MA Governor Signs Police Reform After Facial Recognition Provisions are Weakened

Report from Boston 25 News

In Brief – Massachusetts Governor Charlie Baker (R) has signed an amended police reform bill that included watered-down restrictions on the law enforcement use of facial recognition tools. The Governor sent the initial bill back to statehouse criticizing a number of provisions, including on facial recognition, which he defended as a tool to fight crime. The initial bill limited facial recognition searches to investigations of violent felonies and required police to obtain a warrant before accessing the state motor-vehicle photo database. The final bill allows facial-recognition searches made on a lower court-approved “reasonable grounds” standard in any criminal investigation. The final bill also establishes a commission charged with evaluating facial recognition and making legislative recommendations by the end of the year.

Context – Facial recognition is one of the most controversial “AI” technologies because recent advances have taken the tech from theoretical into the real world. It is a central feature of the Chinese Government surveillance regime raising widespread and bipartisan concerns. In Europe, where a comprehensive legislative package on AI is expected to be released in the first quarter of 2021, facial-recognition technology is likely to be included among “high-risk” AI applications with stricter regulatory standards proposed. In the U.S., concerns over discriminatory aspects of the technology has led tech giants IBMAmazon and Microsoft to halt sales of the services to law enforcement. Sen. Ed Markey (D-MA) and House Members Ayanna Pressley (D-MA) and Pramila Jayapal (D-WA) have sponsored legislation to ban the use of facial recognition by federal law enforcement agencies and Sen. Jeff Merkley (D-OR) has proposed a moratorium on all federal agencies until a comprehensive federal policy is in place. Civil liberties and privacy advocates have announced their intentions to press the Biden Administration to impose stricter rules on federal agencies.

What Does A 50-50 Senate Mean for Top Digital Platform Policy Issues?

*** A Special PEI Report ***

The Senate run-off elections in Georgia have resulted in Democrats enjoying very narrow margins in the House and Senate. How will this change the outlook for the top digital platforms public policy issues in 2021?

To set the stage, a 50-50 Senate with Vice President Harris holding the tie-breaking vote has three major impacts: (1) Democrats take over committee chairs and have greater ability to set agendas; (2) President Biden will have a much easier time winning confirmation of nominees (and judges); and (3) Democrats will be able to circumvent the Senate’s 60-vote requirement on taxing and spending priorities enacted through the budget reconciliation process. (We don’t see the Senate “eliminating the filibuster” and getting rid of the 60-vote threshold on everything else.)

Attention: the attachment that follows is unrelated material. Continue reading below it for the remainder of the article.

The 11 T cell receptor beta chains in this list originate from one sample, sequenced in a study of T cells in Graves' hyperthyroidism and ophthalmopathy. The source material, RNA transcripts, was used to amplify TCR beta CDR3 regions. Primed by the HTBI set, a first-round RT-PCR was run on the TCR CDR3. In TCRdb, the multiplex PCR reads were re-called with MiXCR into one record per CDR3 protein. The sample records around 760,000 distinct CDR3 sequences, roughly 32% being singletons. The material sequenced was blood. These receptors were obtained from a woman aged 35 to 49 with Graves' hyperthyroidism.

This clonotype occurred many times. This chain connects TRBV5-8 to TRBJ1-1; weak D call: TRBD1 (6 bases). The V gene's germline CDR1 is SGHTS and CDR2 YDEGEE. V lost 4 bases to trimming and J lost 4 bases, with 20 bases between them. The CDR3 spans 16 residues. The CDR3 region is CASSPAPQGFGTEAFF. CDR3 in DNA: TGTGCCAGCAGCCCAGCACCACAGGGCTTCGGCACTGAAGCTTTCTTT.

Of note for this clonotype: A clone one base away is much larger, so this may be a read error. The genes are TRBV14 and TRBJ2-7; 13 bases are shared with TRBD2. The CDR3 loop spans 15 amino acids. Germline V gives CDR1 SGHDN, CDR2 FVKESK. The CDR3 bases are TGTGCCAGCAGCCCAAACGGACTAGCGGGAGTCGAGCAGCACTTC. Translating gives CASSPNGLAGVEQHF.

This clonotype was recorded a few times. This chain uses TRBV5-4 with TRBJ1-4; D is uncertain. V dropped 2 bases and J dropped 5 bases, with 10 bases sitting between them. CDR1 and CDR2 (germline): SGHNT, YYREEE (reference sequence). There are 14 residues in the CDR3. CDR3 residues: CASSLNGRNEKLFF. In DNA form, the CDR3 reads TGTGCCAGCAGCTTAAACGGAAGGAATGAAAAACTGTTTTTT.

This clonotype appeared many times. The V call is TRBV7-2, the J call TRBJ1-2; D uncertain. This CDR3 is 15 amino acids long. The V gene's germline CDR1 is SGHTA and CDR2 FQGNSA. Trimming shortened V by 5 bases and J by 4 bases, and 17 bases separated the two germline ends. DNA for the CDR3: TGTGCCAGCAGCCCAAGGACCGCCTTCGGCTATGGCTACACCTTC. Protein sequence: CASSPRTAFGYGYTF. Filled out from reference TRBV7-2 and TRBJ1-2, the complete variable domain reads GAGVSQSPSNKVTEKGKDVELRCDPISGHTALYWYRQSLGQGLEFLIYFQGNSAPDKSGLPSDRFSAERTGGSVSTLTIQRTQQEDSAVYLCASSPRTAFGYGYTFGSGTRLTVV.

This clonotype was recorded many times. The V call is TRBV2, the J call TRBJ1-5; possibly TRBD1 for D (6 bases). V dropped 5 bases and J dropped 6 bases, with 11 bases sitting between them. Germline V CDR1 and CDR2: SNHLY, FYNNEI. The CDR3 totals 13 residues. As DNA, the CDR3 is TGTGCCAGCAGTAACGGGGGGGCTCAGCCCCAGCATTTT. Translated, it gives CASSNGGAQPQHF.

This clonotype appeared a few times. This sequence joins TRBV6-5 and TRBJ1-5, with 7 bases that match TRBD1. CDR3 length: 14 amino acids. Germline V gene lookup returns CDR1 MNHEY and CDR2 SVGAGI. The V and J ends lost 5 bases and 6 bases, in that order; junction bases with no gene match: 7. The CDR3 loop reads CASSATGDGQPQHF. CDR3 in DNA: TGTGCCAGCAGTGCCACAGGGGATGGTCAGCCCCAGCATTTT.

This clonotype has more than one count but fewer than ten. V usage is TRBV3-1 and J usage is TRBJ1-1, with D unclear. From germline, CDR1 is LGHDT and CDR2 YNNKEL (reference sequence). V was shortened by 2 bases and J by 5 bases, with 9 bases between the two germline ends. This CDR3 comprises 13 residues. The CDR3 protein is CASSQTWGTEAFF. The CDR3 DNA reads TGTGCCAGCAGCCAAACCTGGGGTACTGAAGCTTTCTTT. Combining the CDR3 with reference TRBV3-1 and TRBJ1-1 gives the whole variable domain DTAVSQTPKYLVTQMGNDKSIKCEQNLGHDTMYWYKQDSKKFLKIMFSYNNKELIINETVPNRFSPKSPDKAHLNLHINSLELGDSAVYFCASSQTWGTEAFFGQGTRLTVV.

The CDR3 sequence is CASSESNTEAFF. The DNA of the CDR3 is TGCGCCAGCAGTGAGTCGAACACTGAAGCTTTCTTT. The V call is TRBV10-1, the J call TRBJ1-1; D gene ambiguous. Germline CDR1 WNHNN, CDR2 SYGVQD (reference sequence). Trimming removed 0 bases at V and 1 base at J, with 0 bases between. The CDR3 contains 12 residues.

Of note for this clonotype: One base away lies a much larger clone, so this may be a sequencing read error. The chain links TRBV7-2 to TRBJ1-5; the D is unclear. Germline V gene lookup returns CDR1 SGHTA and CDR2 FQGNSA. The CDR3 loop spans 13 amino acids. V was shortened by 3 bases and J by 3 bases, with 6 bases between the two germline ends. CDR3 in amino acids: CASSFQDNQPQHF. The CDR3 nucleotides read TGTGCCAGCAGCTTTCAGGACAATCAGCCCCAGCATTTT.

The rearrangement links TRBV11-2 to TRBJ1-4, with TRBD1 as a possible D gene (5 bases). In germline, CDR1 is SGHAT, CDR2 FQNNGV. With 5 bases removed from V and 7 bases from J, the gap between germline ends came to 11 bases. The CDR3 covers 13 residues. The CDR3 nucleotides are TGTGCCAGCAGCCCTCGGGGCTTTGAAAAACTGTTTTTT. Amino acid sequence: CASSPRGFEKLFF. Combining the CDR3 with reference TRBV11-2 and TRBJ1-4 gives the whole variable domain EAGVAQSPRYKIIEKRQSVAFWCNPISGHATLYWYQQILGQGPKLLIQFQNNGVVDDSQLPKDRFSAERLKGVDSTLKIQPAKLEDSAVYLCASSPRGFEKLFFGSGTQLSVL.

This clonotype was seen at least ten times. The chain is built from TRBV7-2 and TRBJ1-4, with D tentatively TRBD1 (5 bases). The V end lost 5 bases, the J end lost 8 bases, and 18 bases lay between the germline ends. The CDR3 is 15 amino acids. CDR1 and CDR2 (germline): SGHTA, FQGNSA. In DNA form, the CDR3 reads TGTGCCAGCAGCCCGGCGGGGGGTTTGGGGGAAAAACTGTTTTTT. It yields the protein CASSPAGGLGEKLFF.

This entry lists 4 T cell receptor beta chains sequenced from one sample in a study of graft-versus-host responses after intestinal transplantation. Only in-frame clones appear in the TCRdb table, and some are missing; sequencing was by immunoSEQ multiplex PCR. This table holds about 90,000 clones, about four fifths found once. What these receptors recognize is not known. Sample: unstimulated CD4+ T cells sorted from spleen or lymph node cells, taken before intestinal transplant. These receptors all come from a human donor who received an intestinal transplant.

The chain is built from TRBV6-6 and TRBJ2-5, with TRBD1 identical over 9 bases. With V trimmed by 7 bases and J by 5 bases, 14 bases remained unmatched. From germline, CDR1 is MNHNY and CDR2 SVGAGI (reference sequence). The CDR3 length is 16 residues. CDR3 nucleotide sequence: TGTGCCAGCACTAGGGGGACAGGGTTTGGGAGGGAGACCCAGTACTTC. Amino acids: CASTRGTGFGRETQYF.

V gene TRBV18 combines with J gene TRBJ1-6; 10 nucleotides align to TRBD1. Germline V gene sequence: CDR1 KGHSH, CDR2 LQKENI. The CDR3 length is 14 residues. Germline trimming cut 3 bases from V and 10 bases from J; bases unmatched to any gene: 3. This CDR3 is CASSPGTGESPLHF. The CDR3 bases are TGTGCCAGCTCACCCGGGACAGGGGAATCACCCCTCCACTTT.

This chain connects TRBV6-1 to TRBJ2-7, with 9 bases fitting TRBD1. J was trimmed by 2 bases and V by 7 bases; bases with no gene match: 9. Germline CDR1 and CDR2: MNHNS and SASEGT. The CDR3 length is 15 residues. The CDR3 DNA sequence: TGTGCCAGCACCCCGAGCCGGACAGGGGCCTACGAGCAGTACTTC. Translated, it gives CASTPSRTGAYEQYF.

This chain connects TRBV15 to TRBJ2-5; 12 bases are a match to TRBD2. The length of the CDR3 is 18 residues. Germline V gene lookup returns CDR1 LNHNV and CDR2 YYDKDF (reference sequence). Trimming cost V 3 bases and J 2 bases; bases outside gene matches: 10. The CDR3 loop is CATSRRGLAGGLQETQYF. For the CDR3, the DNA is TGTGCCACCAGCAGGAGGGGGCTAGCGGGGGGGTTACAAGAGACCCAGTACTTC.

If you want a refresher on the Top 10 Digital Public Policy Issues from 2020 and what the election of President Biden meant, click here. This report focuses on five of them. And the results from Georgia are not likely to be breaking a major logjam on any of them. The top platform issues are not about federal spending, taxes or entitlements and so they don’t fit into “reconciliation”. And getting 60 Senate votes on contentious issues will remain very hard.

BUT, we see two digital policy opportunities for Democrats and Republicans to come together and enact “incremental, bipartisan reform” if lawmakers are willing to accept much less than their dream policy changes.

Section 230 and Social Media Content Moderation

Both Donald Trump and Joe Biden expressed support for eliminating Sec. 230, the cornerstone Internet platform liability provision. But like a microcosm of conservative and progressive critics, they saw the problem from opposite sides. Candidate Biden and Democratic critics were repeatedly angered by what they saw as platforms not blocking misinformation, deceptions and hate speech. Conservatives saw the platforms censoring conservatives, too often under the guise of the concerns identified by Democrats. Don’t expect President Biden to solve that contradiction any more than Trump could.

Opportunity for Incremental, Bipartisan Action – Content moderation “transparency” is a potential Sec. 230 middle ground that could be fertile ground if there is an appetite for bipartisan cooperation towards incremental change that does not offend either side’s priorities. Something building off the Schatz-Thune PACT Act in the Senate could emerge.

Digital Giants and Antitrust

A major antitrust law rewrite is very unlikely with a 50-50 Senate. Republicans are not interested in a drastic change in antitrust law and the issue does not fit into budget reconciliation so the 60-vote rules apply. Make no mistake, Google, Facebook, Amazon and Apple will remain in the crosshairs. The DoJ and FTC antitrust complaints against Google and Facebook, now with solid bipartisan support from dozens of State Attorneys General, will continue. And Hill Democrats have been more willing than Republicans to press Amazon and Apple on anticompetitive conduct, so their problems could ratchet up.